TQKP systems change approach is catalysing much-needed change by bringing people and knowledge together for the benefit of all children and young people across Queensland.

“TQKP is bringing together organisations and leaders to translate experience and science, and draw on local wisdom and innovation in policy, programs and practice, while supporting capacity building across our diverse Queensland communities and workforces.”

Michael Hogan
Convenor, TQKP

One initiative of TQKP is the Thriving Country Queensland Kids Collaborative, delivered with partners James Cook University (JCU) and Central Queensland University (CQU), and initially resourced by the TFFF and JVT. The Country Qld Kids Collaborative exists to support leaders, organisations and practitioners delivering child, youth and family health, development and wellbeing services and initiatives in rural, regional and remote Queensland.

Philanthropic support from TFFF and JVT includes funding for a dedicated Country Partnerships Officer, Jacinta Perry (pictured), who is based in Cairns and working from JCU. Jacinta is a community development professional with a passion for projects centred on community engagement, strong partnerships and local capacity building. She is an advocate for community-led solutions and has previously worked to support economic participation for refugees, youth and First Nations communities.

The John Villiers Trust CEO, Lea-Anne Bradley, said the Country Partnerships Officer was an important role as it would “put boots on the ground to connect regionally based organisations and communities with all that the Thriving Queensland Kids Partnership has to offer.”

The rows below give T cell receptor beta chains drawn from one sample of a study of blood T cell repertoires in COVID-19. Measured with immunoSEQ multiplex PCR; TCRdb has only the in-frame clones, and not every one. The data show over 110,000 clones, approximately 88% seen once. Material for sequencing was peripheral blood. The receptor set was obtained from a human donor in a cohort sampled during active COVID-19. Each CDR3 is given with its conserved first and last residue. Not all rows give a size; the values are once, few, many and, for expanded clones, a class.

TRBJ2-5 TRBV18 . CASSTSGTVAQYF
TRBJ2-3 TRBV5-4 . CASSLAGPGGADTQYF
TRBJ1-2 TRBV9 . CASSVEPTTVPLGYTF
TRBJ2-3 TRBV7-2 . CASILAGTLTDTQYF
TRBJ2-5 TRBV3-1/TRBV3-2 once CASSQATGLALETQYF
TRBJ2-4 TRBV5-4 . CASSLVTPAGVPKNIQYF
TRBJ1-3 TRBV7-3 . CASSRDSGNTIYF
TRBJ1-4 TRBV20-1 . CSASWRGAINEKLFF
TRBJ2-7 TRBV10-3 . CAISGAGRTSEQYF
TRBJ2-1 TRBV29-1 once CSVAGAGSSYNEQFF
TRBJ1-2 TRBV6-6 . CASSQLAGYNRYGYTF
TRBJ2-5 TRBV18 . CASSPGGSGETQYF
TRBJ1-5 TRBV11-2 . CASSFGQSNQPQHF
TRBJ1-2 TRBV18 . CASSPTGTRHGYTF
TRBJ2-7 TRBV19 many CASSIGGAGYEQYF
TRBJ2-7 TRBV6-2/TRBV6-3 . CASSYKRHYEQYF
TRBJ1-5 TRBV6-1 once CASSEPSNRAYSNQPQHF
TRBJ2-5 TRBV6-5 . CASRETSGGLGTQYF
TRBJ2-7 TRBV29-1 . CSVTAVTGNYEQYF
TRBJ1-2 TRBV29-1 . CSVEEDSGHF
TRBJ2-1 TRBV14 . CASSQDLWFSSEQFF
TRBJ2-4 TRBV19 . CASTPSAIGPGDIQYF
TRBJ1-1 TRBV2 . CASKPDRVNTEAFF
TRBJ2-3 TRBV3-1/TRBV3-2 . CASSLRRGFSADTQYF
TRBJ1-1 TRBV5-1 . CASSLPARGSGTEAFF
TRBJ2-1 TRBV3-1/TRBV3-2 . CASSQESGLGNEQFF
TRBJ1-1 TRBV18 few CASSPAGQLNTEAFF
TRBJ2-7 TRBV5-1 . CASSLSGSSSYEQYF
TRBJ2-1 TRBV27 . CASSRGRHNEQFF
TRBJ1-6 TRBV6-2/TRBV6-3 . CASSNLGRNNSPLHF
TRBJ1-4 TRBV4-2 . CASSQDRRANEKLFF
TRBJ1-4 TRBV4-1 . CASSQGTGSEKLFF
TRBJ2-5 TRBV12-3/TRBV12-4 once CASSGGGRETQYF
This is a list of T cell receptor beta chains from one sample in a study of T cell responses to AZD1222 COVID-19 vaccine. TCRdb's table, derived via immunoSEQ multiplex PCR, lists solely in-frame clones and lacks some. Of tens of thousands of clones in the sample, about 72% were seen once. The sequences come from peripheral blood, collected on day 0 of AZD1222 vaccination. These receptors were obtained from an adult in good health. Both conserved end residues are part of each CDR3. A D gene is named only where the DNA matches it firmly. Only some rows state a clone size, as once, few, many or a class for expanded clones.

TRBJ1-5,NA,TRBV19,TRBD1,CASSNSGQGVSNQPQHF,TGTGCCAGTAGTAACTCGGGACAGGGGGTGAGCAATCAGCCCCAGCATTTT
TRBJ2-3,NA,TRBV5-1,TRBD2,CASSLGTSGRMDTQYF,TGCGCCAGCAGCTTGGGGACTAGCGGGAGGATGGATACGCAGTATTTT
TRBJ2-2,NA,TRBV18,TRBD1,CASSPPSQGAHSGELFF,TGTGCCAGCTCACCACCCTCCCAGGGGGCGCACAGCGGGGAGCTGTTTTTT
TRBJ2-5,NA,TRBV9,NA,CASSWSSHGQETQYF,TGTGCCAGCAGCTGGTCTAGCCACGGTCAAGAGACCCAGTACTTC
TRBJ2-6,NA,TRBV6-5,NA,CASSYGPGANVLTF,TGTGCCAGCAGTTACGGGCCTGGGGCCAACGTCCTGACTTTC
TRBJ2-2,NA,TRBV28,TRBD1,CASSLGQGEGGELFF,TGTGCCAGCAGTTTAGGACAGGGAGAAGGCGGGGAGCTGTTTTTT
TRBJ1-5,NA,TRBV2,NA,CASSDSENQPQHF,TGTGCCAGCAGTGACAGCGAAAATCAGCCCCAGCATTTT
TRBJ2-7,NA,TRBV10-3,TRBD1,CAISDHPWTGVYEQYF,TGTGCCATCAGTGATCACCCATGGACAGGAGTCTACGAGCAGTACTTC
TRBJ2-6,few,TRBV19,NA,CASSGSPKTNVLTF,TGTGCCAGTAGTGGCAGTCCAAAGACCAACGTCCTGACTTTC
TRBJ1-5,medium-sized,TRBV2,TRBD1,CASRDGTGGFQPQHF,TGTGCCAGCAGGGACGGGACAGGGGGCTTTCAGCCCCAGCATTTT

Thriving Queensland Kids Partnership is working to ensure vulnerable children and youth can access the right supports, at the right time and in the right way, to break cycles of disadvantage in Queensland communities.

Feature photo by Russell Shakespeare.

Jacinta Perry
Country Partnerships Officer

Over two days in early November, and with an itinerary based around the launch and world premiere of Circa Cairns’ From Old Things, TFFF Trustees, Advisors and staff visited Cairns to meet with several current grant recipients and learn a little more about the for-purpose ecology in the region.

The trip started with a morning visit to the Department of Education, before heading to Bulmba-ja Arts Centre to meet JUTE Theatre Company’s Chair Gillian Townsend, Artistic Director and CEO Suellen Maunder, and the whole office staff. The TFFF has been supporting JUTE’s Dare to Dream touring program since its pilot in 2016, and it was a welcome opportunity to reflect on the growth and success of the program over the past seven years.

After lunch, we ventured up to Kuranda to Youth Link’s drop-in centre which runs the TFFF-funded ‘Youth Cre8’ program. With operations impacted by COVID earlier in the year, it was wonderful to see the centre alive with young people and activity again — after even a quick visit it was apparent that Youth Link continues to play an important role in the remote community.